No, I can’t remember which of the two names came up first in weaving the space mortician narrative. Was it the coffin model “B4 Death” (Ch. 8), a reference to the Heideggerian notion of Being-for-Death? Or was it the patronym “Joe Dasein” we are considering here?
It seems to me that the former joke laboriously paved the way to the paramount merriment of the latter. Indeed, inventing “Joe Dasein” made me cry with laughter so that the salt of my tears crystalized the whole thing once and for all.
“And why is that?” will you ask. Ah, dear reader, the blame is on me, really: only the few who were exposed to French pop music during the 1970s can shiver in awe with the glory of JOE DASSIN the singer, the son of the American film director Jules Dassin — this being said to feed the “people sequence” of this piece. Still. No matter my quasi-idiosyncratic joke, Heidegger was thrown into this story in the first place — or was it death?
“Friend, go up higher.” Any minute now, the landlord will beckon me to come up and join the VIP banqueting lounge. No doubt he will show up at the balcony as soon as he is finished attending guests of higher rank.
Am I prepared to join the Convivio? As I fancy the editorial committee seated at the feast with the philosophers of all times, a young messenger is making his way through the crowd of peasants, headed to the thick wooden table at which I am having a beer. I can tell from his official attire that he doesn’t belong to the village.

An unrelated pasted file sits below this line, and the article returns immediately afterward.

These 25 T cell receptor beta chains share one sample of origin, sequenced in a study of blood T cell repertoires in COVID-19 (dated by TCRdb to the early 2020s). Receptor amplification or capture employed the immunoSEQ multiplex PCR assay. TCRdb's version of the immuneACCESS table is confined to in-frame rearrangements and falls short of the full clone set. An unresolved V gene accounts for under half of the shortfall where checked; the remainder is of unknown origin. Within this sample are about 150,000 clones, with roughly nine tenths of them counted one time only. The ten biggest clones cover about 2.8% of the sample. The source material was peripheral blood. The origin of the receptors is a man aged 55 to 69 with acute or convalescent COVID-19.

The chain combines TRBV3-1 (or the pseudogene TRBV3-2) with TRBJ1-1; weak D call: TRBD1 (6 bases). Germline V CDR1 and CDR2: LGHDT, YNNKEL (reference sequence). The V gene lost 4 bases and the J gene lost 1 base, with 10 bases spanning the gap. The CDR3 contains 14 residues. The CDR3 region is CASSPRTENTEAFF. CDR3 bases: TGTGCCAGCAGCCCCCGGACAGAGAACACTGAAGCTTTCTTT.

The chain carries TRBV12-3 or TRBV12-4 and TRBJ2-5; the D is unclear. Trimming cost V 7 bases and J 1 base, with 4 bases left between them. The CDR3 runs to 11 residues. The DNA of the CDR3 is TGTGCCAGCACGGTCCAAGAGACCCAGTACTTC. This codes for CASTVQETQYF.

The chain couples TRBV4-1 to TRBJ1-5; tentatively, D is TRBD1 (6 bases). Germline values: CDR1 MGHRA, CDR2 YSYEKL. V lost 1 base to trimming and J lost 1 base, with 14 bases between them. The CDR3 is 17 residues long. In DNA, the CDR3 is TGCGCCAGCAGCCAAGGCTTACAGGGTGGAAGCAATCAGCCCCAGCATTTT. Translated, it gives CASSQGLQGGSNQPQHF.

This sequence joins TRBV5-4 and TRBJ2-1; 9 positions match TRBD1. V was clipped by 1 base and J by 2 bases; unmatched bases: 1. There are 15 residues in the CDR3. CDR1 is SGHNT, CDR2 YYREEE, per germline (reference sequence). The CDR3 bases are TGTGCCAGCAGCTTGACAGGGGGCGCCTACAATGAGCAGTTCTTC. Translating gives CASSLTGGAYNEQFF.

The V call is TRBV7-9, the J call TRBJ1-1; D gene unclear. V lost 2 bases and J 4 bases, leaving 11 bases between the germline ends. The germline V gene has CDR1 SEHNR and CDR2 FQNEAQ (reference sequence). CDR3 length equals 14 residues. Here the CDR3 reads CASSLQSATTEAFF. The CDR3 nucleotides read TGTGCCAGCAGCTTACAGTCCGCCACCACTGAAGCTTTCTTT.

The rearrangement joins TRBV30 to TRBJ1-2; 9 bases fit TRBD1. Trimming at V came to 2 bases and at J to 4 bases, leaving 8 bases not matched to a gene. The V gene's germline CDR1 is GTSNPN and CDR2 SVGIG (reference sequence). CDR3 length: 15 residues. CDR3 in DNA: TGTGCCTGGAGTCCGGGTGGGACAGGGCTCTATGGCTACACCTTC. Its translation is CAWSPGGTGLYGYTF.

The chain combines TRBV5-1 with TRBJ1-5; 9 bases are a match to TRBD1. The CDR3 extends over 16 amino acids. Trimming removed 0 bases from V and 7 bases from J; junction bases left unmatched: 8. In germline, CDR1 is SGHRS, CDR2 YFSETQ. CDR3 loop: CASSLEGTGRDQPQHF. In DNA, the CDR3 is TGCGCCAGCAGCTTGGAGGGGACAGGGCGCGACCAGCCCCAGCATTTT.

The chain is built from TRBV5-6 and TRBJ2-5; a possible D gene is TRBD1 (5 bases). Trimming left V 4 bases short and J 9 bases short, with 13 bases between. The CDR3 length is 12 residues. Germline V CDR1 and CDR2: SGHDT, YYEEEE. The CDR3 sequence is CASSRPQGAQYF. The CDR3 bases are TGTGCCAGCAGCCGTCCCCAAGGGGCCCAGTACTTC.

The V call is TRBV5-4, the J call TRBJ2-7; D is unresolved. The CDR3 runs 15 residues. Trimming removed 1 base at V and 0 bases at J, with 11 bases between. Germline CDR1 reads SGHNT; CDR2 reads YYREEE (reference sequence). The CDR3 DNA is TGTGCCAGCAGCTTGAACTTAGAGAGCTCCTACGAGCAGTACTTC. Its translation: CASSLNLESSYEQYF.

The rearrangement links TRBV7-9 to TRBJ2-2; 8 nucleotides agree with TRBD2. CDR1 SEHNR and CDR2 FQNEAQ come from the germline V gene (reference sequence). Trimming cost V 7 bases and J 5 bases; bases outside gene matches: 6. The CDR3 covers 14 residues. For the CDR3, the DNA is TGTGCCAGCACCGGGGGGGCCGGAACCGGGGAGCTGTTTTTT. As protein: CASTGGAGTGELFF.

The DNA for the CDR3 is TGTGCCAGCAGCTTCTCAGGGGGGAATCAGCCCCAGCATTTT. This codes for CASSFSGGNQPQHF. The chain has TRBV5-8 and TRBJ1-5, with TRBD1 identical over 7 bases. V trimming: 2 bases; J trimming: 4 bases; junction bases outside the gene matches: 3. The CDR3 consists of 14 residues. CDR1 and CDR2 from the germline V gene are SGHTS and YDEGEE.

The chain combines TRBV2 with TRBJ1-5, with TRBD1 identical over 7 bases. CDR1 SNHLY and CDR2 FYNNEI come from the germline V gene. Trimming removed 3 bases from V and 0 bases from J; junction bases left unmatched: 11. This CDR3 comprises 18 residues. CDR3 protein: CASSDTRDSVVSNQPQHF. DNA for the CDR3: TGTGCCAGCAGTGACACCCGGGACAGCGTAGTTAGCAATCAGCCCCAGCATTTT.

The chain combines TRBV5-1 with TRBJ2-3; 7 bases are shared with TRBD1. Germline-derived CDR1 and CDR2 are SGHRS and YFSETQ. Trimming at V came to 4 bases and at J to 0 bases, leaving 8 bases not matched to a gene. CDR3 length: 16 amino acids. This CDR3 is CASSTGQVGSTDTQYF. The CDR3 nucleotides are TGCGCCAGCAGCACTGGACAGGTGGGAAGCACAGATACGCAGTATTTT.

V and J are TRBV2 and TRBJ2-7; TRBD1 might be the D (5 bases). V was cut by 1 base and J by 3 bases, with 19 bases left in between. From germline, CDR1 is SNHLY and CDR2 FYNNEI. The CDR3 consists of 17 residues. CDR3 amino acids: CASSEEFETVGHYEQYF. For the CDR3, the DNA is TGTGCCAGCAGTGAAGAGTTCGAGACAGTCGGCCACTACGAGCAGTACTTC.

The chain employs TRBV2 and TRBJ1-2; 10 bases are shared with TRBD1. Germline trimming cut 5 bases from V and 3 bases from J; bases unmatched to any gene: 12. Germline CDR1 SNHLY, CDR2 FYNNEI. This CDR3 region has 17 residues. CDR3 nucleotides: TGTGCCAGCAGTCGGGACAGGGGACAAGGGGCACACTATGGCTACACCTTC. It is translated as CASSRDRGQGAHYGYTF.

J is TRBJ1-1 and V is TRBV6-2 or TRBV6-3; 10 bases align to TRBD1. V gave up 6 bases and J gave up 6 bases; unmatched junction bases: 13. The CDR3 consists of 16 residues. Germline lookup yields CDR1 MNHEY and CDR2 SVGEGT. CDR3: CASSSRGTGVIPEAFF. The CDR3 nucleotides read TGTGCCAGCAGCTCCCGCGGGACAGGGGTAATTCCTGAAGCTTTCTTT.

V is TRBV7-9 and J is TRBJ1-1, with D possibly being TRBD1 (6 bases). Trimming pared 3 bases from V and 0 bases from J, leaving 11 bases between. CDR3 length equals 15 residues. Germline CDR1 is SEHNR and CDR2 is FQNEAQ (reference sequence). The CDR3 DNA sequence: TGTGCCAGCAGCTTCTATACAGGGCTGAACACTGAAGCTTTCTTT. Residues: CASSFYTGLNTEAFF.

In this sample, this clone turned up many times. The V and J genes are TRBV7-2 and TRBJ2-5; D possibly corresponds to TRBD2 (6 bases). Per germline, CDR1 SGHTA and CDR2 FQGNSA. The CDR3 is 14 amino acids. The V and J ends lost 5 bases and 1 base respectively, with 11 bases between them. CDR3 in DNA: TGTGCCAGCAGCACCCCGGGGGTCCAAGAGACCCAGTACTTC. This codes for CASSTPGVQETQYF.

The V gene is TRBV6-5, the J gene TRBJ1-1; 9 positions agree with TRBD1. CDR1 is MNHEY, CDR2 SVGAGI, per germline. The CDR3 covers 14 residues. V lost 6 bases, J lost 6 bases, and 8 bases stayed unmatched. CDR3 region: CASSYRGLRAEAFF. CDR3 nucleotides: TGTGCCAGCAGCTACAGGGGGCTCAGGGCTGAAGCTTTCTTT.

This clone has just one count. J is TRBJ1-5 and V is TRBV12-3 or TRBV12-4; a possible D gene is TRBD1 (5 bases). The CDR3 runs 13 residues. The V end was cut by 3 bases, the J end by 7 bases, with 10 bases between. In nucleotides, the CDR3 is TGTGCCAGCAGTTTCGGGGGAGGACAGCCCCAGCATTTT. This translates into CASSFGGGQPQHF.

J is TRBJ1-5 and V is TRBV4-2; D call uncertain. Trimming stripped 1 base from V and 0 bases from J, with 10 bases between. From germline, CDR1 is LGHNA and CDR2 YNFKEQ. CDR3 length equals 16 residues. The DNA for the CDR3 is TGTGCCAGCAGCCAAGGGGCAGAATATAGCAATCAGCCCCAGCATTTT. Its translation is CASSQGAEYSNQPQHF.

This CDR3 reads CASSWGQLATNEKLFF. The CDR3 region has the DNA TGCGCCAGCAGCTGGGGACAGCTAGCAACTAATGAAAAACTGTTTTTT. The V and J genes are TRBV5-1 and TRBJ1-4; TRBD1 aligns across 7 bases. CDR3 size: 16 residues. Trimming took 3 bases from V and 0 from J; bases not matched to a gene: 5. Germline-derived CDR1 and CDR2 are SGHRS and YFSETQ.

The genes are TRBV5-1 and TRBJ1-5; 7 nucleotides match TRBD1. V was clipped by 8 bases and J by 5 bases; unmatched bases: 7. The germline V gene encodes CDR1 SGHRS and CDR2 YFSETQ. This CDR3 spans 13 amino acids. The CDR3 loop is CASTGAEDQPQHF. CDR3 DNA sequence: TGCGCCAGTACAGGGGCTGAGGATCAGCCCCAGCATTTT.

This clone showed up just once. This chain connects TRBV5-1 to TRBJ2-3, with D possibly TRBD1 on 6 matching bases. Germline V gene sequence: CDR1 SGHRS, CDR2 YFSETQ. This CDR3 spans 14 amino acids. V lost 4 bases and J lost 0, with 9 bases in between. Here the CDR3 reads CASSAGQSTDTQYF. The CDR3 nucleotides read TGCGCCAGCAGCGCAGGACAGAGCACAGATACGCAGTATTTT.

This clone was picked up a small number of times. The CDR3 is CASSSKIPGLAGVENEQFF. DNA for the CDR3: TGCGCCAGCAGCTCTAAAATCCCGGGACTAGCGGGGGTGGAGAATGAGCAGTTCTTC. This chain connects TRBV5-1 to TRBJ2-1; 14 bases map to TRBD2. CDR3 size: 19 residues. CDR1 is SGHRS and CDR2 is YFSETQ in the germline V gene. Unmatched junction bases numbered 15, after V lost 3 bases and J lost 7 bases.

“Please pardon me if I get straight to the point,” he says when we meet. “I’m afraid you do not have any license to talk about H.”
“I don’t, but I was invited to comment on my use of H.’s concepts.”
“You were not. Something went wrong with the Castle’s processes, and you received the wrong signal. However, according to the Mayor, you may stay and work as a local jester.”
Though confused by this fuzzy, wayward, Kafkaesque drift, I proceed to tell him my story. Here again, giving insight into the creation process may shed an oblique light on the author. Anyway, I resolve to depict myself as I am.
The question of death in versus away from the crib of humanity being one of the main nodes in the serial, Heidegger came to my mind as I wrote about Janatone returning on earth to meet her death.
Indeed, once expressed, this vision summoned the famous notion of being-toward-death, the meaning of which I left gleaming in a pleasant chiaroscuro for the time being. Besides, the full philosopher’s conceptual toolkit was not at hand, chiefly because the couple of blunted screwdrivers I have were left in my garage, but above all because the connection took place in the background, almost perfunctorily.